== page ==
Payment at sight... long or short sight?
Did you ever consider the phrase "payment as sight"?
When I started working with LCs I learned that it means "now."
However I soon found that this is not always true. For example if a presentation is made to a nominated - non-confirming bank - payment to the beneficiary is made when the funds are duly received from the issuing bank. This may be weeks after the complying presentation being made to the nominated bank.
Within the UCP 600 payment at sight is part of the definition of Honour (article 2). It is defined in a kind of circular manner I.e.: "... to pay at sight if the credit is available by sight payment..." In other words: sight payment means - to pay at sight. Right!
Article 15 of the UCP 600 (complying presentation) takes us a bit closer. I will quote the full article:
a. When an issuing bank determines that a presentation is complying, it must honour.
b. When a confirming bank determines that a presentation is complying, it must honour or negotiate and forward the documents to the issuing bank.
c. When a nominated bank determines that a presentation is complying and honours or negotiates, it must forward the documents to the confirming bank or issuing bank.
Of course the heading of the article is misleading; as it deals with "when" a bank must honour or negotiate following a complying presentation being made.
In any case - if the LC is available by "sight payment" the confirming / issuing bank must pay "when" it determines that a presentation is complying. This then open the question as to what "when" means.
Does that mean within the very minute that the LC officer deem the presentation complying? Next day? Same week? Next week?
The UCP 600 does not answer that.
What is interesting - and frankly amazing - is that the language used in the UCP 600 (in force 2007) - makes reference to practice that goes centuries back.
The fact is that "at sight" dates back to a time where the beneficiary went to the bank (at sight) presenting the documents, and would wait in the bank to get paid. And leave with cash in the suitcase.
Of course such practice no longer exist. Today the documents may (in exceptional cases) be hand delivered to the bank - but that is as far as it goes. From that the beneficiary goes home - and the documents enters into the normal "process" of the bank - and the payment (when made) is not made in cash - but rather via transfer to the bank account of the beneficiary. Subject to the value rules that apply.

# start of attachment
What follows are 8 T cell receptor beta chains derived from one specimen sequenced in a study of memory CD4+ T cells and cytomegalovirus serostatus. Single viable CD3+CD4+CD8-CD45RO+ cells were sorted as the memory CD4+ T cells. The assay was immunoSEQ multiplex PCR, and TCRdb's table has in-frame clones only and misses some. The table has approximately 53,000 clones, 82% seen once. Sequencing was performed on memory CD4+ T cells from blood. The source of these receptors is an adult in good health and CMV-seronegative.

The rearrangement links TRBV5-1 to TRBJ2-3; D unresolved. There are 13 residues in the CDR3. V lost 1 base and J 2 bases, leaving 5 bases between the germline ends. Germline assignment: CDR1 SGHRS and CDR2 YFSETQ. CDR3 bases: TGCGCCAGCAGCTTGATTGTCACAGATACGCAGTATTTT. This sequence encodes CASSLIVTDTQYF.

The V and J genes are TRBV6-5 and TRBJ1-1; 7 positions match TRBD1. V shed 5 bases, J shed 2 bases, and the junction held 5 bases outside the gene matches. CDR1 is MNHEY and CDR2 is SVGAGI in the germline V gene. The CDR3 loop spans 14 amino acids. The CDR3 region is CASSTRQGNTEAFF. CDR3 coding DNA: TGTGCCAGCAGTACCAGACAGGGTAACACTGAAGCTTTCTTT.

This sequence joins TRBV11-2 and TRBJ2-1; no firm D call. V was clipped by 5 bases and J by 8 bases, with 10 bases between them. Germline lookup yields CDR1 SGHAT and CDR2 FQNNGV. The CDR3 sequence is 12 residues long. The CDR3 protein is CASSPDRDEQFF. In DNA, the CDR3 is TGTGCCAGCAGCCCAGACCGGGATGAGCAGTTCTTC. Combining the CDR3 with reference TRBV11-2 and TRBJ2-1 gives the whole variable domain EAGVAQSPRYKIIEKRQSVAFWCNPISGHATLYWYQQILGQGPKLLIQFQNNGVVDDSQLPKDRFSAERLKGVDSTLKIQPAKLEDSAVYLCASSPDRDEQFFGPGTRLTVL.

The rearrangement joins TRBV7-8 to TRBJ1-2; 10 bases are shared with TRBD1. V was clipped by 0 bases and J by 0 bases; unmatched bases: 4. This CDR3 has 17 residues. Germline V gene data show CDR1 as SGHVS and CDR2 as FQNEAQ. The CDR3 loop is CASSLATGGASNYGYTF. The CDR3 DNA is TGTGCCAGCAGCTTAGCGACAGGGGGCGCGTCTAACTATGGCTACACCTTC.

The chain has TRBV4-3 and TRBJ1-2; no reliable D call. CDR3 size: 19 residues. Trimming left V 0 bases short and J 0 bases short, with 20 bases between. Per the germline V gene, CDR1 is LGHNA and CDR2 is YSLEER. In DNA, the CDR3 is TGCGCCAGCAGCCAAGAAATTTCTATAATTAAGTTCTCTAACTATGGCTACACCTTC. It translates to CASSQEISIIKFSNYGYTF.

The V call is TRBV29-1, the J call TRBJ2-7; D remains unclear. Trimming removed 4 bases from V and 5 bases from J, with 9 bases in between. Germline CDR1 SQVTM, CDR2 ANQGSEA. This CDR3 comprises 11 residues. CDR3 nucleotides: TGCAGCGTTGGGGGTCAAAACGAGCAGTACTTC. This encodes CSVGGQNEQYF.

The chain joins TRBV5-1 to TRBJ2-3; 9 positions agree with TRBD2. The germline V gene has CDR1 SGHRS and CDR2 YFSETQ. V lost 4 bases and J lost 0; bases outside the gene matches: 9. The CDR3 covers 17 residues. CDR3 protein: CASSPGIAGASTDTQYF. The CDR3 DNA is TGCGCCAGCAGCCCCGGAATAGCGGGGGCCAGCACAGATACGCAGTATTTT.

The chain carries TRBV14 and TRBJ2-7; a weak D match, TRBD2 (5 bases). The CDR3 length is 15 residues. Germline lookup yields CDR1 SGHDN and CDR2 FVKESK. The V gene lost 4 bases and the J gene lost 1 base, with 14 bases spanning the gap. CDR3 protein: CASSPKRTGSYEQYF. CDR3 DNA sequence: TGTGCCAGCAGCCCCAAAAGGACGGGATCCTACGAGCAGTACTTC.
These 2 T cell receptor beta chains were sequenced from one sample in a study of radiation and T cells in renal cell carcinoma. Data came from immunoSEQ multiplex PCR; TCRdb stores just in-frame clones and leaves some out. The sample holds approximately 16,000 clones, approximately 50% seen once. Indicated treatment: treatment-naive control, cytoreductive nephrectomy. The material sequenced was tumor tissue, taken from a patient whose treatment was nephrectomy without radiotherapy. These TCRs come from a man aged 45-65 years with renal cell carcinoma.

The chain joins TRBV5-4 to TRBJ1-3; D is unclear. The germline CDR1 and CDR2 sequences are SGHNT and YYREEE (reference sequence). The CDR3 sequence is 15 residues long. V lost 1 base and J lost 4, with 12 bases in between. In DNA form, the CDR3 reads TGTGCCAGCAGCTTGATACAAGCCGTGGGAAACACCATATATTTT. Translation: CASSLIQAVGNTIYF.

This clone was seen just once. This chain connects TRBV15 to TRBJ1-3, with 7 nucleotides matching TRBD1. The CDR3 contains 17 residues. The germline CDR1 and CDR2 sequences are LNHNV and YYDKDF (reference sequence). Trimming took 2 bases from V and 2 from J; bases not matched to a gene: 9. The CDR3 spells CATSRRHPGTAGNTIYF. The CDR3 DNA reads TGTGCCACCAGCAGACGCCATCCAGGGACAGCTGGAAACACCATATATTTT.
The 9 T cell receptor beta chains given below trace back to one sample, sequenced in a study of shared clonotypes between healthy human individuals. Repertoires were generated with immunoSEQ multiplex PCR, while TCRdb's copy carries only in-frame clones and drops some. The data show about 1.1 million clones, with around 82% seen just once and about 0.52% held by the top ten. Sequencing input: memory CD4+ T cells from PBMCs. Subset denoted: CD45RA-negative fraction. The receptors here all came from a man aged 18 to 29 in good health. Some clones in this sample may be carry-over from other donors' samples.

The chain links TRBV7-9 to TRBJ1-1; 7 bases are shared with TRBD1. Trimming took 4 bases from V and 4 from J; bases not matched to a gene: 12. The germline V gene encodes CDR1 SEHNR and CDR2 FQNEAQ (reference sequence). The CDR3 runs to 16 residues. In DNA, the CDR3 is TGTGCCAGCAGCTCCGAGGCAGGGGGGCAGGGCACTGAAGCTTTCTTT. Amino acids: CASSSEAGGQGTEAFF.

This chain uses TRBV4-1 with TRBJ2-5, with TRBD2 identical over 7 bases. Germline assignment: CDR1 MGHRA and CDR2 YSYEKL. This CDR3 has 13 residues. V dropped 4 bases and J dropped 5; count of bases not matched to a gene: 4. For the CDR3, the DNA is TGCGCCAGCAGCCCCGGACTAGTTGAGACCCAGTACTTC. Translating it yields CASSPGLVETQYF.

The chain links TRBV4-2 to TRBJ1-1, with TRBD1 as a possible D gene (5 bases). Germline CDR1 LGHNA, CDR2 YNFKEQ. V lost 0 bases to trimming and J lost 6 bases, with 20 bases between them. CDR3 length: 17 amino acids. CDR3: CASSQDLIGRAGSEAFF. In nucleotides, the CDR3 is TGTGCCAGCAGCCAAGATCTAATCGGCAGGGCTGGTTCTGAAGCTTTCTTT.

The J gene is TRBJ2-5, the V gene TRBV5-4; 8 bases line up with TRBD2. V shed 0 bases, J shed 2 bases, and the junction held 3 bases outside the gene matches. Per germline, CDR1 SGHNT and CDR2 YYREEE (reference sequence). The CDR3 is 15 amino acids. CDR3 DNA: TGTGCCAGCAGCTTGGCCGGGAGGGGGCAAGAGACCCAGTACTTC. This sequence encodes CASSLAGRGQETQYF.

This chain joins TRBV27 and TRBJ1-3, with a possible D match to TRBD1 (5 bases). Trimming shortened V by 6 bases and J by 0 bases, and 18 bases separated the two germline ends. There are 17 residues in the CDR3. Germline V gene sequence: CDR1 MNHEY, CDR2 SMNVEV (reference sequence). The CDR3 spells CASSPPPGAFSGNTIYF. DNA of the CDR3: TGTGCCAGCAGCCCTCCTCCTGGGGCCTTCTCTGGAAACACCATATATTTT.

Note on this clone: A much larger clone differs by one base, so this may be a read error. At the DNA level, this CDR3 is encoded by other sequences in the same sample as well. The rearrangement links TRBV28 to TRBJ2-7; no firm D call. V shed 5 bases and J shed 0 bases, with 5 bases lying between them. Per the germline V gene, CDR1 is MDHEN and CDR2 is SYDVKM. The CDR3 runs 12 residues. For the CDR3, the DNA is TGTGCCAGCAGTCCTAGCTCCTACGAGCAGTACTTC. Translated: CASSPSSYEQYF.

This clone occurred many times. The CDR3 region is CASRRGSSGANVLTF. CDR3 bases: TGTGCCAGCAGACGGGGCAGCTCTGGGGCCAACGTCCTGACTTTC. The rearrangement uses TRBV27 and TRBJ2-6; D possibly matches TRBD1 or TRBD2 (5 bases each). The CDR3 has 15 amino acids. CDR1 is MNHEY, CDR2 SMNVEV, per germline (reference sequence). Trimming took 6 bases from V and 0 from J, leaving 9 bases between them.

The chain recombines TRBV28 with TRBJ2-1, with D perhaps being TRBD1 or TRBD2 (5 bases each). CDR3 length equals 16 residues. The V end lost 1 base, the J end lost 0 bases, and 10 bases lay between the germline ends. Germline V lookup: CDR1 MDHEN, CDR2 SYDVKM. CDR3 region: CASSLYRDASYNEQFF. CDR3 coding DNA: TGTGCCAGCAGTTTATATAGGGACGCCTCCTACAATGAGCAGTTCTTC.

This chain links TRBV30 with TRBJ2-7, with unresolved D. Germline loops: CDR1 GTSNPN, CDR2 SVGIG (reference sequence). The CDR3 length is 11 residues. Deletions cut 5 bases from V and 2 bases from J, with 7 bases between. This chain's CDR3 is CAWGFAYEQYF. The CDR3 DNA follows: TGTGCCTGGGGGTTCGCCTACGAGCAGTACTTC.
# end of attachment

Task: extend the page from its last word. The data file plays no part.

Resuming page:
The above may seem abstract; and accepted: as such this (fortunately) does not create problems. However - the UCP 600 is filled with terminology that relates to a practice long gone. Just try to compare UCP 600 (2007) to UCP 82 (1933). There are many identical articles.
Yesterday I attended the Annual LC Survey in Stockholm - and I was asked how far we are from being able to accept "electronic bills of lading" under LCs. Well ... My answer was that the electronic bill of lading is reality. The eUCP is reality. So the only thing stopping this is the habits of the trading parties and (not least) the banks.
I will argue that most trade finance banks in many ways are stuck in the past; and a main reason for that is that the UCP language is that of the past.
So ... A lot a discussion is in going on whether or not a revision of UCP 600 should be initiated. For the reason above alone - I think it is time for a real update of the UCP is required; I.e. An update that brings it in line with the practice of today - and disregard language that that is born out of practice dated back centuries....
You may say I'm a dreamer, but I'm not the only one.
Take care of each other and the LC.
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